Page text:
There are two types of attacks underway, Symantec said. In the first, victims’ computers are being redirected from an adult Web site, Ourvoyeur.net, to another Web site that infects the computer with an application called loader.exe, which can be saved to the computer as metasploit.exe, asasa.exe, or syst.exe. Once installed on a computer this application downloads another binary file, which Symantec identified as Hacktool.Rootkit, a set of tools that can be used to break into a system.
Hope this helps anyone out who is confused on where their politician stands.
Hillary: Bring the troops home starting within 60 days of being elected.
Obama: Begin withdrawing our troops engaged in combat operations at a pace of one or two brigades every month, to be completed by the end of next year.
Edwards: Supports the immediate withdrawal of 40,000-50,000 troops from Iraq and the complete withdrawal of all combat troops from Iraq within nine to ten months.
Giuliani: No time-table on troop withdrawal
Romney: Send MORE troops to Iraq, increase redeployment.
Huckabee: Stay in Iraq.
Paul: Pull out of Iraq immediately
Upset teen, JedineKazama, explains to the world what hackers are all about:
On Monday, Sunbelt Software’s security blog revealed that thousands of malware redirects were showing up in search engine results. Network bots designed to post relevant keywords and spam links in various online forms (think forum posts or blog comments) helped attackers claim high-ranking search engine positions for various obscure and seemingly innocuous search terms. According to Sunbelt, two of the thousands of terms were “infinity” and “hospice.” Yeah, that’s cool. Search for hospice information for a sick friend or family member, potentially get your system infected with nasty malware.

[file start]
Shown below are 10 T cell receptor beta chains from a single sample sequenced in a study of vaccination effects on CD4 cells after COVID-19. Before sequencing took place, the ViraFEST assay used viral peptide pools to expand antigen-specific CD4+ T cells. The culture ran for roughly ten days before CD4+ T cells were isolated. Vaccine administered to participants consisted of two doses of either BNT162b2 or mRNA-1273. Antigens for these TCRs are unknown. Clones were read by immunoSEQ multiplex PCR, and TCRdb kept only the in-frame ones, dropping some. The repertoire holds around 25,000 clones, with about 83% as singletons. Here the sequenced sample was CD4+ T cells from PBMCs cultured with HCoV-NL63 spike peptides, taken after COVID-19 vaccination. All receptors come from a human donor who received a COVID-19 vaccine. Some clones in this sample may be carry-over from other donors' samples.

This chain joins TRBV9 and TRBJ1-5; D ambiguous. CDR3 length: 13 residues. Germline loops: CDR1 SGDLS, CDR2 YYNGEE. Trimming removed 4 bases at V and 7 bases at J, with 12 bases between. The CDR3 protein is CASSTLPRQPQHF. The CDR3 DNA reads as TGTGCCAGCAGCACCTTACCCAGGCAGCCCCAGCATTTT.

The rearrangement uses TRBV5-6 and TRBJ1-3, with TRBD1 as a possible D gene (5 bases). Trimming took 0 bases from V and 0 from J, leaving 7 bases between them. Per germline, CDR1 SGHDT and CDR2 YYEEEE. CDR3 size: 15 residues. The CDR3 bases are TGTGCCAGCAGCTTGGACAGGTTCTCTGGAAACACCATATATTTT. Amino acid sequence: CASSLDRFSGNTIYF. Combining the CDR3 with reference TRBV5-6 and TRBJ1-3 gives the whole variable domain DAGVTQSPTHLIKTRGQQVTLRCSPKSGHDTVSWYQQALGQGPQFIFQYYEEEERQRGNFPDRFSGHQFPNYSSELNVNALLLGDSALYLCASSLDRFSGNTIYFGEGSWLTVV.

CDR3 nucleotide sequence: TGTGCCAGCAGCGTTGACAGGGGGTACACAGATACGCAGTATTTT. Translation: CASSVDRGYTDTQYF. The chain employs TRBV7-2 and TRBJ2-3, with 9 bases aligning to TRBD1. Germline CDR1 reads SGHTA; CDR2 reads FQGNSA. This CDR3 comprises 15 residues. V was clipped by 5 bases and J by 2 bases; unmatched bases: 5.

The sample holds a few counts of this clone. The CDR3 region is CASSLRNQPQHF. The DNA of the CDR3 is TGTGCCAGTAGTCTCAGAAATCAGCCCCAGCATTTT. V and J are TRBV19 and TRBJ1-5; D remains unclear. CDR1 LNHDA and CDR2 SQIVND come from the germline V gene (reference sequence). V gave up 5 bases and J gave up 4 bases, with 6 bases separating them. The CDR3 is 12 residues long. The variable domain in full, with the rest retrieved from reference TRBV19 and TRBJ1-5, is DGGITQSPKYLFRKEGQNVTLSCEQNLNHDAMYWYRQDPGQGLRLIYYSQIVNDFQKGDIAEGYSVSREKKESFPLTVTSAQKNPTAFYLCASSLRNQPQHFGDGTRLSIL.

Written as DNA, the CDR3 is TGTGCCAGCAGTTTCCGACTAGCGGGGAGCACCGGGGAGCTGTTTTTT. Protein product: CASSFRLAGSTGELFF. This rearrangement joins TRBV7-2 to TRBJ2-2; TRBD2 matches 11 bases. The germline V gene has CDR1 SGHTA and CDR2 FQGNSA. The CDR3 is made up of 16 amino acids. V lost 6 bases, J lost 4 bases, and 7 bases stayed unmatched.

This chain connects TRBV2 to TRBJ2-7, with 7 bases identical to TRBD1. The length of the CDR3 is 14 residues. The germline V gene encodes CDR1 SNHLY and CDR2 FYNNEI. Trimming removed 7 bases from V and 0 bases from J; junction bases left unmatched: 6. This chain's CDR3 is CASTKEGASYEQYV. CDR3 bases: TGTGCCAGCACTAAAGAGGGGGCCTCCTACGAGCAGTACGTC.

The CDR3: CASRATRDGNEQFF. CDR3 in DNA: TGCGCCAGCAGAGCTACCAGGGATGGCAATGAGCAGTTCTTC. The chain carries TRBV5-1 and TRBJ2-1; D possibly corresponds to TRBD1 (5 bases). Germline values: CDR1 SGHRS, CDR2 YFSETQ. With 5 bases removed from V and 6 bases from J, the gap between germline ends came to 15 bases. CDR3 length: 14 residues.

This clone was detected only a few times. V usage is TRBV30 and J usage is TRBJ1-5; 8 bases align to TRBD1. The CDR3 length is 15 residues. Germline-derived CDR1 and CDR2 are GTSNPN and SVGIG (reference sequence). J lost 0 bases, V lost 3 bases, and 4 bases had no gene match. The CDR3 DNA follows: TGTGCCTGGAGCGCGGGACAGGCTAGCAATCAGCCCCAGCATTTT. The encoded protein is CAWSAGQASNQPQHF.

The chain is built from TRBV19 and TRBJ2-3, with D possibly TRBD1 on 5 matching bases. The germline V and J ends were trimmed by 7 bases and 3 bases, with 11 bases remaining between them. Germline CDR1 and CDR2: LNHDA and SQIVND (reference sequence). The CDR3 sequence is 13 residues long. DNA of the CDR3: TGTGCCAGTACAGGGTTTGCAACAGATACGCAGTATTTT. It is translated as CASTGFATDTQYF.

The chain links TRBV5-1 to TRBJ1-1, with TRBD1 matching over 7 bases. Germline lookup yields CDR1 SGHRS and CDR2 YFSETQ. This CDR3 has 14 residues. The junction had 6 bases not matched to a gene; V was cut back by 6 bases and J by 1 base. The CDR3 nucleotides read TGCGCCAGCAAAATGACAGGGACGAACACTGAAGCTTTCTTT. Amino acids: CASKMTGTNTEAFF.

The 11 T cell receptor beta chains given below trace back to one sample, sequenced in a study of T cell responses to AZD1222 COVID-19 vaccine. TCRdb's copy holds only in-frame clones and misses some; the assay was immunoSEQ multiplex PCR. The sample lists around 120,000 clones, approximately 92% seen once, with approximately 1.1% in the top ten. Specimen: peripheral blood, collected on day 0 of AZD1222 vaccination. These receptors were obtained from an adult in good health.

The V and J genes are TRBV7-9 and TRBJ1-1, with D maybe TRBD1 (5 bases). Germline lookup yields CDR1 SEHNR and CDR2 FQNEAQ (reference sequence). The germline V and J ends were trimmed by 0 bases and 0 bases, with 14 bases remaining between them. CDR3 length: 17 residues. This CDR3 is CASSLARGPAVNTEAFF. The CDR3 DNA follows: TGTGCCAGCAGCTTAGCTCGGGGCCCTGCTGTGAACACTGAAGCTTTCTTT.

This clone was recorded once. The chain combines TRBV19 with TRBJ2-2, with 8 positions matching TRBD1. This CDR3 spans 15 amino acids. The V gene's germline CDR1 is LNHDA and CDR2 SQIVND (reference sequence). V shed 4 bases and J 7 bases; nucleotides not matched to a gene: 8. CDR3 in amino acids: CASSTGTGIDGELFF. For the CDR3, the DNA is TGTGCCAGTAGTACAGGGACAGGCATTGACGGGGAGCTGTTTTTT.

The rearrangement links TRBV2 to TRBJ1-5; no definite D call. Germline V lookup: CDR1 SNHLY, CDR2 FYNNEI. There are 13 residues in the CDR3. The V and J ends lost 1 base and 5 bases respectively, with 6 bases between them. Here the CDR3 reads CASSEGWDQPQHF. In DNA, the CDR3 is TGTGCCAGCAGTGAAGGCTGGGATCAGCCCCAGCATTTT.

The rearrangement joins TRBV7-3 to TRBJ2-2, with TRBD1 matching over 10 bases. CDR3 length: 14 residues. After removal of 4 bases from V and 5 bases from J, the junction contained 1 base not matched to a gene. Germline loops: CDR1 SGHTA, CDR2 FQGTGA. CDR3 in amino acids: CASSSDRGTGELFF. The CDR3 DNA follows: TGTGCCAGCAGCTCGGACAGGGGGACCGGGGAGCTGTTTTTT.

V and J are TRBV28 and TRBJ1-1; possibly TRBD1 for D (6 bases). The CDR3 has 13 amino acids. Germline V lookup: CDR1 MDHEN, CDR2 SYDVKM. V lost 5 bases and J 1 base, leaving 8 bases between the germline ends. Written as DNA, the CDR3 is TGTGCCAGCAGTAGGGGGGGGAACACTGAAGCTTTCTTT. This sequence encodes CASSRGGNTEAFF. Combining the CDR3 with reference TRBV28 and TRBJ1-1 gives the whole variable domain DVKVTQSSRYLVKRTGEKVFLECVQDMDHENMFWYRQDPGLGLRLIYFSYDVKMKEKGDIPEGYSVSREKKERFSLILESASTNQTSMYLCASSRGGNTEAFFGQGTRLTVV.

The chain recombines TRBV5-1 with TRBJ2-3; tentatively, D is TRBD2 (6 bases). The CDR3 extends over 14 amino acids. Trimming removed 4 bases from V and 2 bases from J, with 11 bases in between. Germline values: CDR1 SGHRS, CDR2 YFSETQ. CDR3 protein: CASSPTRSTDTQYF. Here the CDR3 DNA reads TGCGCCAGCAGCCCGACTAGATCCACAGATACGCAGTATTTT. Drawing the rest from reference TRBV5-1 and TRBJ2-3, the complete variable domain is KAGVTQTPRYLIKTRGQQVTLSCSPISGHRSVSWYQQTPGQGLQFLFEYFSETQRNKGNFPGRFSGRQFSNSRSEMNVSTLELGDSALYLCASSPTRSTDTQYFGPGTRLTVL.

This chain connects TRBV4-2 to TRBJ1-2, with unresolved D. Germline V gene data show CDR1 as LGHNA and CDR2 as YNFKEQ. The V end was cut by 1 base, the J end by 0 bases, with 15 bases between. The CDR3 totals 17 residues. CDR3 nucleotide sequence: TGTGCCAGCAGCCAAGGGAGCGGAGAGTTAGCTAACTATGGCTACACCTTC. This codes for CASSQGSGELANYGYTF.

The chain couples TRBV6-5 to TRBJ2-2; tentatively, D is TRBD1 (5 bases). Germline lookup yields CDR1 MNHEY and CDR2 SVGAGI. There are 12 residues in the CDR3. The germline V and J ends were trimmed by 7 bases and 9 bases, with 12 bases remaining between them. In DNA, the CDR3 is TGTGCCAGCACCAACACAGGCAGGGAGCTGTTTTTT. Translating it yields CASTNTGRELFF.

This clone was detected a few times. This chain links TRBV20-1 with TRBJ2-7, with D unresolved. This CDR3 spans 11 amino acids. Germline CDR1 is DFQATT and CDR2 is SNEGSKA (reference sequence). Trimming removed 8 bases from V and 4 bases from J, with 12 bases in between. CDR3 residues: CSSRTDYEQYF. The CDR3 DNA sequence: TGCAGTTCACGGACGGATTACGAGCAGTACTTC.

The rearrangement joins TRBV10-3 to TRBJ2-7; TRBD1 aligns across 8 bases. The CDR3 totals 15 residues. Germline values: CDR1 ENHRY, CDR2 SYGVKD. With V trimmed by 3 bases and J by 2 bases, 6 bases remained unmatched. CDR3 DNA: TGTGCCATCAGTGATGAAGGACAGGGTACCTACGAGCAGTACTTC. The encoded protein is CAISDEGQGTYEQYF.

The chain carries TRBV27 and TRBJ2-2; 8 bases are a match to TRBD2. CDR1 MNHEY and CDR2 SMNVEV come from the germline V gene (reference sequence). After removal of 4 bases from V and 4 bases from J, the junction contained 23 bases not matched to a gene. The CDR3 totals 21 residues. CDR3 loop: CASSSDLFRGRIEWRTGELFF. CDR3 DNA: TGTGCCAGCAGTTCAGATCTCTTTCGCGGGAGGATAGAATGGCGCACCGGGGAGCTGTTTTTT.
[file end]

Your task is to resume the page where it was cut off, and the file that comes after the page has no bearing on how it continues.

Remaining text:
On Tuesday, Sunbelt revealed more information about the ill-effects clicking on these fake links could have on a vulnerable system (as a reminder – ALWAYS keep your browser and Internet security tools up to date). Best case scenario – you might end up with one of those annoying toolbars and pop-up ads for fake security software. Worst case? Your computer could be used to generate false-clicks for the attacker’s pay-per click programs (so they infect your system so that you can make them money), or worse still, that bot could load other malware/worms/trojans onto the unprotected system. Further investigation also revealed that these SEO-poisoning attacks were targeted at Google, although other search engines may have also been victim to the attacks.
People probably don’t realize, just how often and in how many ways that total strangers are snooping in their lives. Whether the snooping means are video cameras, cell phones or through the Internet there are thousands of businesses, people and governments all up our personal business and lives.
Every time a person fills out a contest entry, sweepstakes form, survey application or joins an online community, then chances are the personal information that is used to complete these things are sold, rented or shared with second and third parties without our knowledge.